In the United States, we tend to think of electricity as something that is either on or off. You either have power, or you don’t. But in Nairobi, Kenya, electricity is experienced more like the hot water in an old building: sputtering, low-voltage brownouts contrast with sudden voltage spikes and power surges. Inconsistent electrical power does more harm than a suddenly ice-cold shower; refrigerators, computers and manufacturing equipment are frequently damaged, and routines are disrupted. Power outages cost the country an estimated 2 percent of gross domestic product annually.
That’s because the country’s power plants can provide just 1.2 gigawatts of electricity. The United States has more than 960 gigawatts of capacity, and one of its largest utilities, American Electric Power, serves about 5 million customers with its 38 gigawatts of generating capacity. In Kenya, that 1.2 gigawatt capacity serves more than 10 million customers, including homes, businesses, and industry—less than 30 percent of the entire country’s population. The remaining 70 percent have no electricity at all.
Kenya’s “Vision 2030” plan, widely praised when it was announced in 2008, calls for 10 percent annual economic growth, and estimates that at least 20 gigawatts of new energy capacity will need to come online in the next decade to support it. To achieve that goal, dozens of efforts are underway to aggressively expand Kenya’s electric power infrastructure and, in doing so, to “leapfrog” over fossil fuels toward a clean-energy economy.
The idea of leapfrogging first emerged when cellphones swept the continent, bypassing traditional landline technology. The number of cellphones in use in Africa ballooned to more than 615 million in 2011, from 16.5 million a decade earlier—a surge that ever since has spurred optimism among everyone from local politicians and NGOs to international businesses and media that other cutting edge technologies could carve a similar trajectory. Because of the opportunities opened up by Vision 2030 and other factors, nowhere does this excitement run higher than in Kenya’s energy sector.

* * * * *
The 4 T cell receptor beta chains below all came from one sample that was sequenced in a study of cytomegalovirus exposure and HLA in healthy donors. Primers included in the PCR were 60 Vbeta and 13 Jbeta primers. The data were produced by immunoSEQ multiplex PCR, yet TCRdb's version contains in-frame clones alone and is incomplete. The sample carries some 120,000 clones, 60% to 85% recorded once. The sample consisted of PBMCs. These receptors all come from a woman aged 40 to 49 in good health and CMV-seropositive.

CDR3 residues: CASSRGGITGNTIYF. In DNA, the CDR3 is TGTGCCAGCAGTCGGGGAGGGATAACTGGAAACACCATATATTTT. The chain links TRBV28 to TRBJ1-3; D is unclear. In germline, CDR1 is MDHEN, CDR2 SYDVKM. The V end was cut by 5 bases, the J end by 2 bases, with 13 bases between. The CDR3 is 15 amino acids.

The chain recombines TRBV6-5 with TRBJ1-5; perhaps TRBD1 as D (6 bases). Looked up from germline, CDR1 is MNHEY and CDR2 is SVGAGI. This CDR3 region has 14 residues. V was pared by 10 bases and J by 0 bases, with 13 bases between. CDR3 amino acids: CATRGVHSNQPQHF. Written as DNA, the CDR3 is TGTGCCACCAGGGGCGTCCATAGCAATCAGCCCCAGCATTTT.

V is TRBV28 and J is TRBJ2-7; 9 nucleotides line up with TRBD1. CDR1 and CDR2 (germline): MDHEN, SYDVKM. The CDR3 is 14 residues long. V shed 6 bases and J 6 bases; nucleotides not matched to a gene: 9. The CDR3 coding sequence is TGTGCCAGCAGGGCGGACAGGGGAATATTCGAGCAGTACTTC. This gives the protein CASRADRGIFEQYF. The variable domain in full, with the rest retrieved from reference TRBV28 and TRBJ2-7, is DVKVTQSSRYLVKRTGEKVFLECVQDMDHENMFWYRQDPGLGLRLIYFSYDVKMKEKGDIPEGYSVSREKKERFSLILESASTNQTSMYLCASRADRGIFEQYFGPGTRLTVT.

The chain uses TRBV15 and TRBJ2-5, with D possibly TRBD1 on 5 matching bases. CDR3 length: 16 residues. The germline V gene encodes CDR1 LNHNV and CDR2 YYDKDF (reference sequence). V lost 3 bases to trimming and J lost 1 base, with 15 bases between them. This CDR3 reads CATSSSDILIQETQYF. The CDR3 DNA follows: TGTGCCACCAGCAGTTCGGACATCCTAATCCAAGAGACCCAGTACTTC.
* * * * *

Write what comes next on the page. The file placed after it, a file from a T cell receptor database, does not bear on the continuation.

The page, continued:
Taking the leap
The lack of an incumbent telecommunications industry or existing telephony infrastructure played a critical role in the cellphone’s success in Africa, and for many, the absence of existing energy infrastructure suggests that the country has a similar opportunity to adopt and scale the use of new technologies quickly, avoiding the mistakes of the past. In this case, that means avoiding the fossil-fuel–lined path to development.
“In many ways, the beauty of Africa is that you're almost starting with a blank canvas,” says Bob Chestnutt, a London-based project director for Aldwych International, which is developing a 300-megawatt wind farm near Kenya’s Lake Turkana. “You really do have the opportunity to be innovative. You're not dealing with the legacy of 40, 50 years of fossil generation.”
Renewables to the rescue?
Kenya is particularly well positioned for an end-run around fossil fuels. Its location along the equator bestows the country with plentiful sunlight (on average, each square meter collects an estimated 4.5 kilowatt-hours per day of solar radiation, which can be converted to electricity; a more northern climate like Boston would be expected to get about 3.6 kilowatt-hours per square meter per day). In the Lake Turkana region, Kenya also has some of the world’s greatest wind potential. And the Great Rift Valley, which carves a jagged arc through the heart of Kenya, sits atop a hot spot in the earth’s crust that creates ideal conditions for geothermal wells. At a policy level, it doesn’t hurt that Kenya has dropped its import duties on renewable energy technologies.
Much of the nation’s energy today comes from large hydropower projects, many of them part of a series of linked dams and reservoirs known as the Seven Forks scheme. Located primarily along the Tana and Turkwel rivers, hydropower provides about 800 megawatts of electricity to Kenya’s grid. However, there’s little room for hydropower to grow; many rivers run dry for a good portion of the year, limiting their ability to provide consistent electricity.